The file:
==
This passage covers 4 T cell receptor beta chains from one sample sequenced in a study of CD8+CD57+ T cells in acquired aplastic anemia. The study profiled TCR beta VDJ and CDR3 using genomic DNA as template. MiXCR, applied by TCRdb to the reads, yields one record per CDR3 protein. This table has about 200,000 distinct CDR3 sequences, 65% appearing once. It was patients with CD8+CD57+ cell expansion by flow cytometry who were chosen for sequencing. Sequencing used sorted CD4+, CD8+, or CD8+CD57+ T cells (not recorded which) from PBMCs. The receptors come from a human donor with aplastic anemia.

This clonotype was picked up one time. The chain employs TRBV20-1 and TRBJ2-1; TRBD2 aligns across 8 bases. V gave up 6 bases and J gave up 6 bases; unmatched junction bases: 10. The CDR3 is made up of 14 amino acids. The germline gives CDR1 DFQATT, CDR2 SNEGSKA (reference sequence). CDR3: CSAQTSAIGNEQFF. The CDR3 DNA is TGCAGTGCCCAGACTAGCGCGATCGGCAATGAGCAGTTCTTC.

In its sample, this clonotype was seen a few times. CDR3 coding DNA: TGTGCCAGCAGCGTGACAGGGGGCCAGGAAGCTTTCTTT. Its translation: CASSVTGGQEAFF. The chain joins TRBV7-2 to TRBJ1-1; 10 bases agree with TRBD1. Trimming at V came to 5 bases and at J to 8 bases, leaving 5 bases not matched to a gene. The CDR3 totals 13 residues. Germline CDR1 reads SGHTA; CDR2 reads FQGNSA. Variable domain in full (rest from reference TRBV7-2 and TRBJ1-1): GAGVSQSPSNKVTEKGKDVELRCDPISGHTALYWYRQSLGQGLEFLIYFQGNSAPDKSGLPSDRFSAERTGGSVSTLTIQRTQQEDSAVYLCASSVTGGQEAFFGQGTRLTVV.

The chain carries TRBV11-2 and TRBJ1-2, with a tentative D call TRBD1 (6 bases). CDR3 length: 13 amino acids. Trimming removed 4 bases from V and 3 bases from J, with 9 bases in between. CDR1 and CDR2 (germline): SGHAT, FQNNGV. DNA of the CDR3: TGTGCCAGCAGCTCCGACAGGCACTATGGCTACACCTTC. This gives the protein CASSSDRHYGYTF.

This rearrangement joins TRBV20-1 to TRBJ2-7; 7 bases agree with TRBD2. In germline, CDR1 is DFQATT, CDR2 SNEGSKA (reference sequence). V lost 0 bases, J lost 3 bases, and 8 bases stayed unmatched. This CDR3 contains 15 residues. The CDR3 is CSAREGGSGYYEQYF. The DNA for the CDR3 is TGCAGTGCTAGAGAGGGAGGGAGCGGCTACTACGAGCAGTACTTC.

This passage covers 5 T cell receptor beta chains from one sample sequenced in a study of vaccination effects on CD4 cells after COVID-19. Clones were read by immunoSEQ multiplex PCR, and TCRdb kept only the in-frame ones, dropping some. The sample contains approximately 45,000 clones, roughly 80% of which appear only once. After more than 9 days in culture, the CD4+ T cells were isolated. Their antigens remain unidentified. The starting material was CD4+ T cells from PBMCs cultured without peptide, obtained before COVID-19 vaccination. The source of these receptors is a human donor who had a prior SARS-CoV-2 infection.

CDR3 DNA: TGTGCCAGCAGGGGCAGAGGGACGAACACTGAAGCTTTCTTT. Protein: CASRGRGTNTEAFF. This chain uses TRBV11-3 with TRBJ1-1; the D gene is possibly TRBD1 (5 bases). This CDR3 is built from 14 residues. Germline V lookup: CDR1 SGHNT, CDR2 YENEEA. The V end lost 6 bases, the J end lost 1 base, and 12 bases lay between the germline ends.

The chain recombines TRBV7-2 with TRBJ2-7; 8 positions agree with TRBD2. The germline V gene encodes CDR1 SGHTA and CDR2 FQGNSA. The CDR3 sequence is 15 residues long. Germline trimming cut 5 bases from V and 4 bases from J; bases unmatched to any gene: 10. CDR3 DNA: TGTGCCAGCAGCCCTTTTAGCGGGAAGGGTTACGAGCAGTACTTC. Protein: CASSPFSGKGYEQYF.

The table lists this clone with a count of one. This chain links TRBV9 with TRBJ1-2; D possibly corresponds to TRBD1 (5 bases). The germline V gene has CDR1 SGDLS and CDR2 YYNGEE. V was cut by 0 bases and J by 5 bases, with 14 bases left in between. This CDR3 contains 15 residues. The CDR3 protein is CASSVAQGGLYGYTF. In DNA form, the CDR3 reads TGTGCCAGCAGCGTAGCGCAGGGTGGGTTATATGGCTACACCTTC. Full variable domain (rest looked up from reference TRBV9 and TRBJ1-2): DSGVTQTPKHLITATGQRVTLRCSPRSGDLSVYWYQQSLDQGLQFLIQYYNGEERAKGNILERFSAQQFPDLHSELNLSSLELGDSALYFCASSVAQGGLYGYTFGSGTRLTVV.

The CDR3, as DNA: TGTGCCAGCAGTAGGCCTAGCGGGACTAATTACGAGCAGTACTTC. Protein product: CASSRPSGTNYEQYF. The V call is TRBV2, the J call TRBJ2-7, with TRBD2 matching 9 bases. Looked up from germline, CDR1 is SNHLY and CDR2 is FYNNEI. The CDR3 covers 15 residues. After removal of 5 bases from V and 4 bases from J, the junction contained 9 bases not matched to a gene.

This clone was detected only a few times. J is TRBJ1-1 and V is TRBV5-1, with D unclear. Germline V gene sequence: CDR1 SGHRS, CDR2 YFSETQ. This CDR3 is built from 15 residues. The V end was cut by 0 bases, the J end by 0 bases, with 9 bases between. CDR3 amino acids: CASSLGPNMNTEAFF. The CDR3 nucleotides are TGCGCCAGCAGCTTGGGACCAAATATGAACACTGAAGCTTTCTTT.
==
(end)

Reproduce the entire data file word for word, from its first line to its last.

This passage covers 4 T cell receptor beta chains from one sample sequenced in a study of CD8+CD57+ T cells in acquired aplastic anemia. The study profiled TCR beta VDJ and CDR3 using genomic DNA as template. MiXCR, applied by TCRdb to the reads, yields one record per CDR3 protein. This table has about 200,000 distinct CDR3 sequences, 65% appearing once. It was patients with CD8+CD57+ cell expansion by flow cytometry who were chosen for sequencing. Sequencing used sorted CD4+, CD8+, or CD8+CD57+ T cells (not recorded which) from PBMCs. The receptors come from a human donor with aplastic anemia.

This clonotype was picked up one time. The chain employs TRBV20-1 and TRBJ2-1; TRBD2 aligns across 8 bases. V gave up 6 bases and J gave up 6 bases; unmatched junction bases: 10. The CDR3 is made up of 14 amino acids. The germline gives CDR1 DFQATT, CDR2 SNEGSKA (reference sequence). CDR3: CSAQTSAIGNEQFF. The CDR3 DNA is TGCAGTGCCCAGACTAGCGCGATCGGCAATGAGCAGTTCTTC.

In its sample, this clonotype was seen a few times. CDR3 coding DNA: TGTGCCAGCAGCGTGACAGGGGGCCAGGAAGCTTTCTTT. Its translation: CASSVTGGQEAFF. The chain joins TRBV7-2 to TRBJ1-1; 10 bases agree with TRBD1. Trimming at V came to 5 bases and at J to 8 bases, leaving 5 bases not matched to a gene. The CDR3 totals 13 residues. Germline CDR1 reads SGHTA; CDR2 reads FQGNSA. Variable domain in full (rest from reference TRBV7-2 and TRBJ1-1): GAGVSQSPSNKVTEKGKDVELRCDPISGHTALYWYRQSLGQGLEFLIYFQGNSAPDKSGLPSDRFSAERTGGSVSTLTIQRTQQEDSAVYLCASSVTGGQEAFFGQGTRLTVV.

The chain carries TRBV11-2 and TRBJ1-2, with a tentative D call TRBD1 (6 bases). CDR3 length: 13 amino acids. Trimming removed 4 bases from V and 3 bases from J, with 9 bases in between. CDR1 and CDR2 (germline): SGHAT, FQNNGV. DNA of the CDR3: TGTGCCAGCAGCTCCGACAGGCACTATGGCTACACCTTC. This gives the protein CASSSDRHYGYTF.

This rearrangement joins TRBV20-1 to TRBJ2-7; 7 bases agree with TRBD2. In germline, CDR1 is DFQATT, CDR2 SNEGSKA (reference sequence). V lost 0 bases, J lost 3 bases, and 8 bases stayed unmatched. This CDR3 contains 15 residues. The CDR3 is CSAREGGSGYYEQYF. The DNA for the CDR3 is TGCAGTGCTAGAGAGGGAGGGAGCGGCTACTACGAGCAGTACTTC.

This passage covers 5 T cell receptor beta chains from one sample sequenced in a study of vaccination effects on CD4 cells after COVID-19. Clones were read by immunoSEQ multiplex PCR, and TCRdb kept only the in-frame ones, dropping some. The sample contains approximately 45,000 clones, roughly 80% of which appear only once. After more than 9 days in culture, the CD4+ T cells were isolated. Their antigens remain unidentified. The starting material was CD4+ T cells from PBMCs cultured without peptide, obtained before COVID-19 vaccination. The source of these receptors is a human donor who had a prior SARS-CoV-2 infection.

CDR3 DNA: TGTGCCAGCAGGGGCAGAGGGACGAACACTGAAGCTTTCTTT. Protein: CASRGRGTNTEAFF. This chain uses TRBV11-3 with TRBJ1-1; the D gene is possibly TRBD1 (5 bases). This CDR3 is built from 14 residues. Germline V lookup: CDR1 SGHNT, CDR2 YENEEA. The V end lost 6 bases, the J end lost 1 base, and 12 bases lay between the germline ends.

The chain recombines TRBV7-2 with TRBJ2-7; 8 positions agree with TRBD2. The germline V gene encodes CDR1 SGHTA and CDR2 FQGNSA. The CDR3 sequence is 15 residues long. Germline trimming cut 5 bases from V and 4 bases from J; bases unmatched to any gene: 10. CDR3 DNA: TGTGCCAGCAGCCCTTTTAGCGGGAAGGGTTACGAGCAGTACTTC. Protein: CASSPFSGKGYEQYF.

The table lists this clone with a count of one. This chain links TRBV9 with TRBJ1-2; D possibly corresponds to TRBD1 (5 bases). The germline V gene has CDR1 SGDLS and CDR2 YYNGEE. V was cut by 0 bases and J by 5 bases, with 14 bases left in between. This CDR3 contains 15 residues. The CDR3 protein is CASSVAQGGLYGYTF. In DNA form, the CDR3 reads TGTGCCAGCAGCGTAGCGCAGGGTGGGTTATATGGCTACACCTTC. Full variable domain (rest looked up from reference TRBV9 and TRBJ1-2): DSGVTQTPKHLITATGQRVTLRCSPRSGDLSVYWYQQSLDQGLQFLIQYYNGEERAKGNILERFSAQQFPDLHSELNLSSLELGDSALYFCASSVAQGGLYGYTFGSGTRLTVV.

The CDR3, as DNA: TGTGCCAGCAGTAGGCCTAGCGGGACTAATTACGAGCAGTACTTC. Protein product: CASSRPSGTNYEQYF. The V call is TRBV2, the J call TRBJ2-7, with TRBD2 matching 9 bases. Looked up from germline, CDR1 is SNHLY and CDR2 is FYNNEI. The CDR3 covers 15 residues. After removal of 5 bases from V and 4 bases from J, the junction contained 9 bases not matched to a gene.

This clone was detected only a few times. J is TRBJ1-1 and V is TRBV5-1, with D unclear. Germline V gene sequence: CDR1 SGHRS, CDR2 YFSETQ. This CDR3 is built from 15 residues. The V end was cut by 0 bases, the J end by 0 bases, with 9 bases between. CDR3 amino acids: CASSLGPNMNTEAFF. The CDR3 nucleotides are TGCGCCAGCAGCTTGGGACCAAATATGAACACTGAAGCTTTCTTT.